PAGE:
"If at first the idea is not absurd, then there is no hope for it."
-- Albert Einstein
For any of you who aren’t pop culture fans, here’s the scene:
In an attempt to attract young viewers and ratings, a television show is created to find the best new singers in the U.S. (called American Idol). Televised over a series of weeks, the latter part of the series features some credible talent performing in various ways with all of the drama and tears of winners and losers. The early part of the series is a humorous romp through the antics of clueless wannabes. The beginnings of this season’s series showcased a cross-country parade of people who should have been given some honest feedback years ago. To say that they lacked talent doesn’t begin to explain how some of the contestants could even have thought about performing in public.
But, like creativity in general, how do we judge talent? And, what does it take to be an American Idol? In San Francisco, a seemingly untalented young man stood up in front of the notoriously harsh judge Simon Cowell and began one of the most eccentric performances seen in the nationwide talent search. Or was it?
Simon cut the performance short, commenting, “He can’t sing and he can’t dance so what do you want me to say?” Will Hung, a young engineering student at UC Berkeley, who auditioned for this series because he loves music and wants to “make his living in music” rose above his disappointment and replied, "I already gave my best. I have no regrets at all.” Judge Paula Abdul replied, “William, you’re the best.” That might have been the end of a unique note in an otherwise forgettable hour of television, but it wasn’t. Something about Will struck a true chord with viewers even though his singing was off key and his dancing cheesy. Websites started springing up and a petition with over 55,000 signatures is being sent to American Idol to have him return. Fan clubs formed, offers of marriage appeared, even recording deals blossomed.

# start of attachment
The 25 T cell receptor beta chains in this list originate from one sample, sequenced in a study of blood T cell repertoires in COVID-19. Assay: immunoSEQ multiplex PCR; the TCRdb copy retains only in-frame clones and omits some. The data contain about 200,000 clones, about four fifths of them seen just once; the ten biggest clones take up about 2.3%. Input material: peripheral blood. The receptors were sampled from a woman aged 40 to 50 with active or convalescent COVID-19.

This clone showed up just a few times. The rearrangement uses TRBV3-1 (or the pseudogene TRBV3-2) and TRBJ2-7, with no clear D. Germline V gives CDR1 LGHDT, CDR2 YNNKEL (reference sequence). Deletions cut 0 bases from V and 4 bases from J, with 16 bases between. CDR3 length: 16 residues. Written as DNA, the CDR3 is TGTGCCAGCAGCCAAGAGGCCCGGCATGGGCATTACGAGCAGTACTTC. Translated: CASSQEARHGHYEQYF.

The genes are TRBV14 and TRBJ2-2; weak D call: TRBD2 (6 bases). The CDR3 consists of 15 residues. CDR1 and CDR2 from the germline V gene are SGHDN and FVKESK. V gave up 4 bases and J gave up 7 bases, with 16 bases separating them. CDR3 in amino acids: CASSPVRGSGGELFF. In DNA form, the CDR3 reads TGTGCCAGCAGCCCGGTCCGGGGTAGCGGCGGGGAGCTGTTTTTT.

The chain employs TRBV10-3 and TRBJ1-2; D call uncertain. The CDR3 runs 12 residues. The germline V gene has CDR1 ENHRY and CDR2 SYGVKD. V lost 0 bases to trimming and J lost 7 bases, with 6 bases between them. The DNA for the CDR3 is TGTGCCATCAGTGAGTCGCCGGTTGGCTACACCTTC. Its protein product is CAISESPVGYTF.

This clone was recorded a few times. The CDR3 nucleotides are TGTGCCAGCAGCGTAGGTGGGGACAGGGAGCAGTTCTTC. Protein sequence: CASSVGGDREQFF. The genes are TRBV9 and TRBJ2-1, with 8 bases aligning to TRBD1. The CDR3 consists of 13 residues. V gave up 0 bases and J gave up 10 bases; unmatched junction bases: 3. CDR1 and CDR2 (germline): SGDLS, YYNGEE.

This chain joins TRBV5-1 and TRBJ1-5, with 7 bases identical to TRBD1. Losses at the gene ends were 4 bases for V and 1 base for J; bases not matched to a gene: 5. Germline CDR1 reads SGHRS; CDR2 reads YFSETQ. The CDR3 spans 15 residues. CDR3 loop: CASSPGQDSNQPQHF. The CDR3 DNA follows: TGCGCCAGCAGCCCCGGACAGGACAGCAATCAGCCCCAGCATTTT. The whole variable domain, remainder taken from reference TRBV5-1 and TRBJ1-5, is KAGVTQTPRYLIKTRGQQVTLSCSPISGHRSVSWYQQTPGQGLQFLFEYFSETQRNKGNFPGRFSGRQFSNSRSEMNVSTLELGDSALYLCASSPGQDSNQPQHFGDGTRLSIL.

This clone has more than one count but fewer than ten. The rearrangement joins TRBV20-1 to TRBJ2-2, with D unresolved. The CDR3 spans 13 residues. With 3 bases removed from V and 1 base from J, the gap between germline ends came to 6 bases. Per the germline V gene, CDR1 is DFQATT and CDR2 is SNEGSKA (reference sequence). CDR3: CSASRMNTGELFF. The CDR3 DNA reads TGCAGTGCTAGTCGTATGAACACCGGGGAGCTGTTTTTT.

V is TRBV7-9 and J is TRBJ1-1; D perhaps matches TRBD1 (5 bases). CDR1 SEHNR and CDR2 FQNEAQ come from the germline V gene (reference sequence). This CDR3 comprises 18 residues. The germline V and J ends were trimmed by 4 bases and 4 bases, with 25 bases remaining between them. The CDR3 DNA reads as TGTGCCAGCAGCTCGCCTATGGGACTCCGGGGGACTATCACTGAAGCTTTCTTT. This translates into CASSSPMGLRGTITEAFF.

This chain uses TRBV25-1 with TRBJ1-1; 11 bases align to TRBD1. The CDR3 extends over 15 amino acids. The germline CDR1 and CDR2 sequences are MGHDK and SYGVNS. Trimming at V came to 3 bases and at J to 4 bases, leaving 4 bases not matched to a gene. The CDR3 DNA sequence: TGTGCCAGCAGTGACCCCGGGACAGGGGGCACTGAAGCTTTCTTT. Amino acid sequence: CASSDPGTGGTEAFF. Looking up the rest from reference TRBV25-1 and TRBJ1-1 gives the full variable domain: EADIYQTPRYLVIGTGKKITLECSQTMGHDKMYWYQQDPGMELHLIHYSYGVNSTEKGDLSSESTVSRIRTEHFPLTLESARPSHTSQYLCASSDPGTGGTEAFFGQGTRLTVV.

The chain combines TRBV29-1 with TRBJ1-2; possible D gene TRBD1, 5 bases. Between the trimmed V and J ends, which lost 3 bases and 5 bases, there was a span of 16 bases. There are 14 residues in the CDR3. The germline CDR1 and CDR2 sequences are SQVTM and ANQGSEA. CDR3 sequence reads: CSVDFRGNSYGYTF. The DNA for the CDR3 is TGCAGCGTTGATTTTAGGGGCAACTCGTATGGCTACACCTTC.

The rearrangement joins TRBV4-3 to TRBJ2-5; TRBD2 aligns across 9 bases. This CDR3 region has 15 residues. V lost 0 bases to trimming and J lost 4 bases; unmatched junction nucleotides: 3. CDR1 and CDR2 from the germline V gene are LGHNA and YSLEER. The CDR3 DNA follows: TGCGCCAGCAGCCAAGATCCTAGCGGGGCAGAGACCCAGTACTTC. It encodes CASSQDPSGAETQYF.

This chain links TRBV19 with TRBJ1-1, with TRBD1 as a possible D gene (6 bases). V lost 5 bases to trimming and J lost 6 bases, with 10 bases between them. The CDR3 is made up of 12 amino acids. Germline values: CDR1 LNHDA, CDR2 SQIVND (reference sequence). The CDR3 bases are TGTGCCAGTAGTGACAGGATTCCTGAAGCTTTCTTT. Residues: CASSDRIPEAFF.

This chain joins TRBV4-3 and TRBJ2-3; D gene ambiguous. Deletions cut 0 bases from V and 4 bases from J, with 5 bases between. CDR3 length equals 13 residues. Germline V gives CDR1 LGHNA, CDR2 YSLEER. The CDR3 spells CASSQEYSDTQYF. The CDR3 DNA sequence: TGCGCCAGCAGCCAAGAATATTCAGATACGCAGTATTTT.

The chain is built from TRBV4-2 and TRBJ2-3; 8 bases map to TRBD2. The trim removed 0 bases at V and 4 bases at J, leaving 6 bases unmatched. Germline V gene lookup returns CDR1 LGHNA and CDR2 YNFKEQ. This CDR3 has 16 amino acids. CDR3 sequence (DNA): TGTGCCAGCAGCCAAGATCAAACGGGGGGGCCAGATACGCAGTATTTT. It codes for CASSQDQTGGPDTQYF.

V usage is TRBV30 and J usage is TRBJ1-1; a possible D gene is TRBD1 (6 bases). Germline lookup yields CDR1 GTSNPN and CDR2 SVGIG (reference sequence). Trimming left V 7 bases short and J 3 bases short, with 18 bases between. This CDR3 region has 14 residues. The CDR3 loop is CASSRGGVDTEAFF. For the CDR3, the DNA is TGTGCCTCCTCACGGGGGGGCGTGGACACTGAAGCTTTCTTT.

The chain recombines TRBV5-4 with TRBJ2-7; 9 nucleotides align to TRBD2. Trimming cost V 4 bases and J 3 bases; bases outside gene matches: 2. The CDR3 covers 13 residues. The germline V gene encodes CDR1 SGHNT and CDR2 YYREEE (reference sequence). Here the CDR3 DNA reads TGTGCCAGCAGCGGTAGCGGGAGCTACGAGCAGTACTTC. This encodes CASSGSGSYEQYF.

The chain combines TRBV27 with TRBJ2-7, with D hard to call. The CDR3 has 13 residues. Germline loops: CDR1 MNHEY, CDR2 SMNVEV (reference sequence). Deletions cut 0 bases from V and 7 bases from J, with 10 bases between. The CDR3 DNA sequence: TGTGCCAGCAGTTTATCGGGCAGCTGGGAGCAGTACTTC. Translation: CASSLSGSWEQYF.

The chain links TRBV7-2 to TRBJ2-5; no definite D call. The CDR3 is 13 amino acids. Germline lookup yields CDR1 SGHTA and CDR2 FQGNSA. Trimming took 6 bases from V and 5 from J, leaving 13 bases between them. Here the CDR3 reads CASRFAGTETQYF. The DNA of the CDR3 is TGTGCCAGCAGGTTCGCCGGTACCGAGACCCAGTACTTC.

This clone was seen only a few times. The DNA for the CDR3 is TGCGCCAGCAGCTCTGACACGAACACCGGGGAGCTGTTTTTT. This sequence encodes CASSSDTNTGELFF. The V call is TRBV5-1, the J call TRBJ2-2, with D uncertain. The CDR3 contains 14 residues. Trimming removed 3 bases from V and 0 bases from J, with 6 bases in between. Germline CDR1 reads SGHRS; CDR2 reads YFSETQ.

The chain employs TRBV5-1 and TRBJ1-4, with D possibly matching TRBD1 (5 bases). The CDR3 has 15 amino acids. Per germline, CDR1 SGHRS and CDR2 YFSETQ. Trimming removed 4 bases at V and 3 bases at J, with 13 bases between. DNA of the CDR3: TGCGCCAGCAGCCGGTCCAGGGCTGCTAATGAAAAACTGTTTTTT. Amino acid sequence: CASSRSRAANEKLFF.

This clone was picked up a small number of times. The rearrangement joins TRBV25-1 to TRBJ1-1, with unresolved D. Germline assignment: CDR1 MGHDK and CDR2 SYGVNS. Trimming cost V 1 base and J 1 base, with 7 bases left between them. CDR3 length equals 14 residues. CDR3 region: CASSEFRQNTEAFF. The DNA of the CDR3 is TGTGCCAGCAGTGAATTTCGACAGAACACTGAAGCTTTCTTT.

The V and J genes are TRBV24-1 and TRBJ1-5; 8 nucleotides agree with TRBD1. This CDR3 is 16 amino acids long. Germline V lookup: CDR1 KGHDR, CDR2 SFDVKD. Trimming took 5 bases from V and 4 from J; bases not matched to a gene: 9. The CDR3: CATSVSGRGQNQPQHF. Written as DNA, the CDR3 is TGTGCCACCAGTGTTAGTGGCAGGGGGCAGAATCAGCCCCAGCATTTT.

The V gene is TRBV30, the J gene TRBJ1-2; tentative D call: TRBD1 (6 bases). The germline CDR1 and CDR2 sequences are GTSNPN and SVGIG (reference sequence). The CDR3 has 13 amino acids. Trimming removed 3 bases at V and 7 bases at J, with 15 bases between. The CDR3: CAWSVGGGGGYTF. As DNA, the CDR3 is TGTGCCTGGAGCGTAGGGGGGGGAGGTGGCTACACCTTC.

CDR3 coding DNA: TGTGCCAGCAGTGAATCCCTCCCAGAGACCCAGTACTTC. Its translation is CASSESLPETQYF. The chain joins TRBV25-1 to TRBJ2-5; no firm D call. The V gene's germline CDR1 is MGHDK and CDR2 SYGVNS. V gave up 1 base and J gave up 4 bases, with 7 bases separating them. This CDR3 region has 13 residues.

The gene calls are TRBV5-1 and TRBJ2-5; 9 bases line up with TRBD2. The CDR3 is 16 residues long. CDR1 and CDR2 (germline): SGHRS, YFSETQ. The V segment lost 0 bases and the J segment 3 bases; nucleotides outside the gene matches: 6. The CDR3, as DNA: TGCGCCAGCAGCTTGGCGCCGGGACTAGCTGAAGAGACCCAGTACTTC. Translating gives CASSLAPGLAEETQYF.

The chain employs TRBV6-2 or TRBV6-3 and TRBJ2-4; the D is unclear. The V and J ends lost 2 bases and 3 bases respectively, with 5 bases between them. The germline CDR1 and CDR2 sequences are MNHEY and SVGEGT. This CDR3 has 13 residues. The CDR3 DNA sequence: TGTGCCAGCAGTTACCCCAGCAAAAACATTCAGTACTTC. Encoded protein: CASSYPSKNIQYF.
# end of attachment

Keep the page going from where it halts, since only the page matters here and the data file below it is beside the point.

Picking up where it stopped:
Is this Will’s 15 minutes of fame? Is he the pet-rock of the music world or even the next Tiny Tim (for those of you old enough to remember the ukulele playing, falsetto-voiced pop singer best known for the sixties song “Tip Toe Through the Tulips”)? We don’t know yet, but this is an interesting phenomenon worth discussing.
What is it about Will that captured us so? It definitely wasn’t talent as we currently define it. He sang a catchy song that sort of burrows into your brain but it was more than the song. Everything about his performance was consistent; he looked, sounded and moved like a geek done wrong. Perhaps we just responded to that honesty. Or, maybe it was his positive response. No anger, no tears, no instance on trying again, just a simple, “I already gave my best. I have no regrets at all.” Maybe we just loved his courage to get up and do what he wanted to do in spite of his deficiencies.
I’d love to hear your thoughts. Watch Will and then let us know what you think about why he has captured hearts and what all of this says about creativity. Please add your comments here.